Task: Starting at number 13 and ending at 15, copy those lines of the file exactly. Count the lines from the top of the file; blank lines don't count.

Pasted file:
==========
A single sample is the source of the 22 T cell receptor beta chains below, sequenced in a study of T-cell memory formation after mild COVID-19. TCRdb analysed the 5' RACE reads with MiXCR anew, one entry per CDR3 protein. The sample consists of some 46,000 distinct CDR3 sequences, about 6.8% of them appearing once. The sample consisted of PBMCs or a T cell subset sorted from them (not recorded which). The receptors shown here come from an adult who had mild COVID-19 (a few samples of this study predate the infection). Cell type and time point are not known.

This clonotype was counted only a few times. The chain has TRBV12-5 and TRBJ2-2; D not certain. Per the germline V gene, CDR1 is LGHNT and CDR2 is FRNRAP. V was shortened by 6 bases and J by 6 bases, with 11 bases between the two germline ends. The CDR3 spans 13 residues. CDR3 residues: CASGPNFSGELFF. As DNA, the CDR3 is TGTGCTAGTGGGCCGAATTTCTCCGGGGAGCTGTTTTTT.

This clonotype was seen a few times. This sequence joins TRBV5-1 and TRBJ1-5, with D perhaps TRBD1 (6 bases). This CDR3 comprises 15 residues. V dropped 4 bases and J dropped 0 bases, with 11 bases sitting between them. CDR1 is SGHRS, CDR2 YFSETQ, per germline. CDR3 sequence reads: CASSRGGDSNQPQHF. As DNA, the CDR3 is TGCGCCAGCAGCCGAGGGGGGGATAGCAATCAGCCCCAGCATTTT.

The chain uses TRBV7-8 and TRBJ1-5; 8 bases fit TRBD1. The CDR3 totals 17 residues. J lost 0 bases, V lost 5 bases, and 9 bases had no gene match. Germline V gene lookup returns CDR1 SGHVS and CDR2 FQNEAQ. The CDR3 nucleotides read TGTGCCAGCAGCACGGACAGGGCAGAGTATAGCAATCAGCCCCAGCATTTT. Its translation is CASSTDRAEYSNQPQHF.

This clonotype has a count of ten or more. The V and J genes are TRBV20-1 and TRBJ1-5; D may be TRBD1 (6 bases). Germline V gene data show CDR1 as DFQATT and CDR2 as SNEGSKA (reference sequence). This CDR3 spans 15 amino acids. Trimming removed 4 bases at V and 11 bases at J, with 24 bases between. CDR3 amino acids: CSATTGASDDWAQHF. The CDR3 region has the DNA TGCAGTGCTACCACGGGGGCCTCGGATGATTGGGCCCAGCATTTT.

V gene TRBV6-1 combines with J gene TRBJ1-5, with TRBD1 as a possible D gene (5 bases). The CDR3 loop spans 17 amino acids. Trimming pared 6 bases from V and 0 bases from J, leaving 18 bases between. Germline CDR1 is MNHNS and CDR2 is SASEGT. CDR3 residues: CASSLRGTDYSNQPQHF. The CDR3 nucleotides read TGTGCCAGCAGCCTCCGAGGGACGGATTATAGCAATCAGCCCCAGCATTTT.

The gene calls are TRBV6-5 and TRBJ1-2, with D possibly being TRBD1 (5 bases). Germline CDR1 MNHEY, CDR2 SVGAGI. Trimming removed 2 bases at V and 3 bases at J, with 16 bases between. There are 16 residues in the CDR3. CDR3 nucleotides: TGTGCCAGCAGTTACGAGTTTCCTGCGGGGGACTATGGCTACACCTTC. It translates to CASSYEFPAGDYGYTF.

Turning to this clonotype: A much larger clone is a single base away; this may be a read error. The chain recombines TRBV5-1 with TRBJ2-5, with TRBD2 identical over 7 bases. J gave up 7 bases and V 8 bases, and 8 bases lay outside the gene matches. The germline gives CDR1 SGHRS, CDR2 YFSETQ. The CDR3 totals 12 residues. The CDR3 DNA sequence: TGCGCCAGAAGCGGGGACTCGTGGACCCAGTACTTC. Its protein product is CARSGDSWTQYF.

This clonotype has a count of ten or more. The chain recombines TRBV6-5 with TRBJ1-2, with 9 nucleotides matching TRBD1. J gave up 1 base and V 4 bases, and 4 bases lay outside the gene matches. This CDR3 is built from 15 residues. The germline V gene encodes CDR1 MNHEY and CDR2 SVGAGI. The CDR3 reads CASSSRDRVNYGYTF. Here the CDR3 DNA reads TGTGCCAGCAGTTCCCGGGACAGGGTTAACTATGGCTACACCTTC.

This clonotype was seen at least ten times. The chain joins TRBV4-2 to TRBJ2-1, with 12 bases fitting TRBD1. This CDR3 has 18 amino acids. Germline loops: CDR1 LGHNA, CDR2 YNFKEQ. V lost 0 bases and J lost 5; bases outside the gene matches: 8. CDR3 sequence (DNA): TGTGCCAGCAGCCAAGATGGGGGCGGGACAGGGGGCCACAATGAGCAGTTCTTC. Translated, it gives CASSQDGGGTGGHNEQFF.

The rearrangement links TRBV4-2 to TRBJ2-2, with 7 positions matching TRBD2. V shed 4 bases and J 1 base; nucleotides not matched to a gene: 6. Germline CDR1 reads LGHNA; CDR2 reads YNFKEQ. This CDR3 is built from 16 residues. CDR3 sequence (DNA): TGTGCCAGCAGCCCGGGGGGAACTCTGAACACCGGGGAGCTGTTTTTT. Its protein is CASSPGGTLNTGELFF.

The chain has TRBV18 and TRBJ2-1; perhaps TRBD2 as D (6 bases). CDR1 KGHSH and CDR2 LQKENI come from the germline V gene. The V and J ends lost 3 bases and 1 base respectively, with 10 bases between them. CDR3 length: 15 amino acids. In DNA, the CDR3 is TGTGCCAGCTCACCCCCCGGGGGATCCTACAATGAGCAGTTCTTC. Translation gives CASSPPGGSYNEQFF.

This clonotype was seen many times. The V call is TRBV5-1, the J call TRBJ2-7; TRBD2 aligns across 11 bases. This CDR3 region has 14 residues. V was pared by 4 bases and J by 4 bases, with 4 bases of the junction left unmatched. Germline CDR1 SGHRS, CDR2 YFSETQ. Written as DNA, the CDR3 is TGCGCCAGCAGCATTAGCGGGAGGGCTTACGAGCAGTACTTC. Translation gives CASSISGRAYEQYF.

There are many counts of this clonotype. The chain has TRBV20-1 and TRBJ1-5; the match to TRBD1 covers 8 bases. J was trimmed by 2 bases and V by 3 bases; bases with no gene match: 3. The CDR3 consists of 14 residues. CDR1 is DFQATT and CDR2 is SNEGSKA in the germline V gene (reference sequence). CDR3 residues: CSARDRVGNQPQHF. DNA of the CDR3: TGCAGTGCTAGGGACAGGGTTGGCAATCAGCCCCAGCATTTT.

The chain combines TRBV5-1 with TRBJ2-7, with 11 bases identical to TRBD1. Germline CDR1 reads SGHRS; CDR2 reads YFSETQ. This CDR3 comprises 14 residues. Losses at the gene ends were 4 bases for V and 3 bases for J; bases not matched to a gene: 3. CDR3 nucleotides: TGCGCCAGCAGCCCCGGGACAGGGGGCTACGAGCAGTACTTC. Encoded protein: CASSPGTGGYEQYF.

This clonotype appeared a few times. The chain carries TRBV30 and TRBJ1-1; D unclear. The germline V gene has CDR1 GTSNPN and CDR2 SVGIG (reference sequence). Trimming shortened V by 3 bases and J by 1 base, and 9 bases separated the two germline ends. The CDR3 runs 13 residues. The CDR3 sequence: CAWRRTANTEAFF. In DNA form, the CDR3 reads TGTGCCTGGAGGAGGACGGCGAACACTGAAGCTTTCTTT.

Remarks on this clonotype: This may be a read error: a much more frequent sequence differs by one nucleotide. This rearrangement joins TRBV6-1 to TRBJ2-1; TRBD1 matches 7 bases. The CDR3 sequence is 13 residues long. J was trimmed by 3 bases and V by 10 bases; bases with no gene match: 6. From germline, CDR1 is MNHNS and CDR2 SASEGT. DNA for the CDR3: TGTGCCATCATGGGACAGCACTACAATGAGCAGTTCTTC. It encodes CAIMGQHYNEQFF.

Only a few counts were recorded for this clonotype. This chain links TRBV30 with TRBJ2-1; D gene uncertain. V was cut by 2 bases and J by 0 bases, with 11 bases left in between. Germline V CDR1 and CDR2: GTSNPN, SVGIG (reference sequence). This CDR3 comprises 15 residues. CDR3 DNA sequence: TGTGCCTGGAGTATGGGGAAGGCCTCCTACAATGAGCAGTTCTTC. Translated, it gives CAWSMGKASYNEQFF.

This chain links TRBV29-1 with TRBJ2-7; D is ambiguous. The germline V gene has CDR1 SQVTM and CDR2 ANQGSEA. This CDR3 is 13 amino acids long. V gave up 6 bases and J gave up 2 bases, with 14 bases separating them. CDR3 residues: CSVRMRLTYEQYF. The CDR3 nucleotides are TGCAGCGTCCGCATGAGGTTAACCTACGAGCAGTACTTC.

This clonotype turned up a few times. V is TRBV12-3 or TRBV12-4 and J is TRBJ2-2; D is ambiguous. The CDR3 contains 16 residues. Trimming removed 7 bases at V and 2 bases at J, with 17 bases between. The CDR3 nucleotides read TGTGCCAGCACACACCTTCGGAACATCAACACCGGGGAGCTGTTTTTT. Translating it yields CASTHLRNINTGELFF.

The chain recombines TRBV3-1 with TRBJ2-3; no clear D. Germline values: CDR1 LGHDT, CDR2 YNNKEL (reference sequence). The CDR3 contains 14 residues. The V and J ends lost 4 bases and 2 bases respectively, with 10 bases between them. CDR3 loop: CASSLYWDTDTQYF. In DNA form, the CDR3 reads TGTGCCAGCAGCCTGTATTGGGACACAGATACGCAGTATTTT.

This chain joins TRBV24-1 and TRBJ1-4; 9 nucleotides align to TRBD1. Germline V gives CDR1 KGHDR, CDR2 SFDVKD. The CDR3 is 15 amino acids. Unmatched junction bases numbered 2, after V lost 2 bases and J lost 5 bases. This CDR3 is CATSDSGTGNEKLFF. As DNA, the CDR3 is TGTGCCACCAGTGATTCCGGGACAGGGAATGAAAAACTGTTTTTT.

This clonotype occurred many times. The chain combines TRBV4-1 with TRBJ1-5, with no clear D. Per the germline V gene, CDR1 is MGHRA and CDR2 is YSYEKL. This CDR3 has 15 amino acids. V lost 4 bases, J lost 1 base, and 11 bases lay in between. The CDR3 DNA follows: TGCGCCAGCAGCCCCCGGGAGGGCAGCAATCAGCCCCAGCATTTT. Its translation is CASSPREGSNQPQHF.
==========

This clonotype was seen many times. The V call is TRBV5-1, the J call TRBJ2-7; TRBD2 aligns across 11 bases. This CDR3 region has 14 residues. V was pared by 4 bases and J by 4 bases, with 4 bases of the junction left unmatched. Germline CDR1 SGHRS, CDR2 YFSETQ. Written as DNA, the CDR3 is TGCGCCAGCAGCATTAGCGGGAGGGCTTACGAGCAGTACTTC. Translation gives CASSISGRAYEQYF.

There are many counts of this clonotype. The chain has TRBV20-1 and TRBJ1-5; the match to TRBD1 covers 8 bases. J was trimmed by 2 bases and V by 3 bases; bases with no gene match: 3. The CDR3 consists of 14 residues. CDR1 is DFQATT and CDR2 is SNEGSKA in the germline V gene (reference sequence). CDR3 residues: CSARDRVGNQPQHF. DNA of the CDR3: TGCAGTGCTAGGGACAGGGTTGGCAATCAGCCCCAGCATTTT.

The chain combines TRBV5-1 with TRBJ2-7, with 11 bases identical to TRBD1. Germline CDR1 reads SGHRS; CDR2 reads YFSETQ. This CDR3 comprises 14 residues. Losses at the gene ends were 4 bases for V and 3 bases for J; bases not matched to a gene: 3. CDR3 nucleotides: TGCGCCAGCAGCCCCGGGACAGGGGGCTACGAGCAGTACTTC. Encoded protein: CASSPGTGGYEQYF.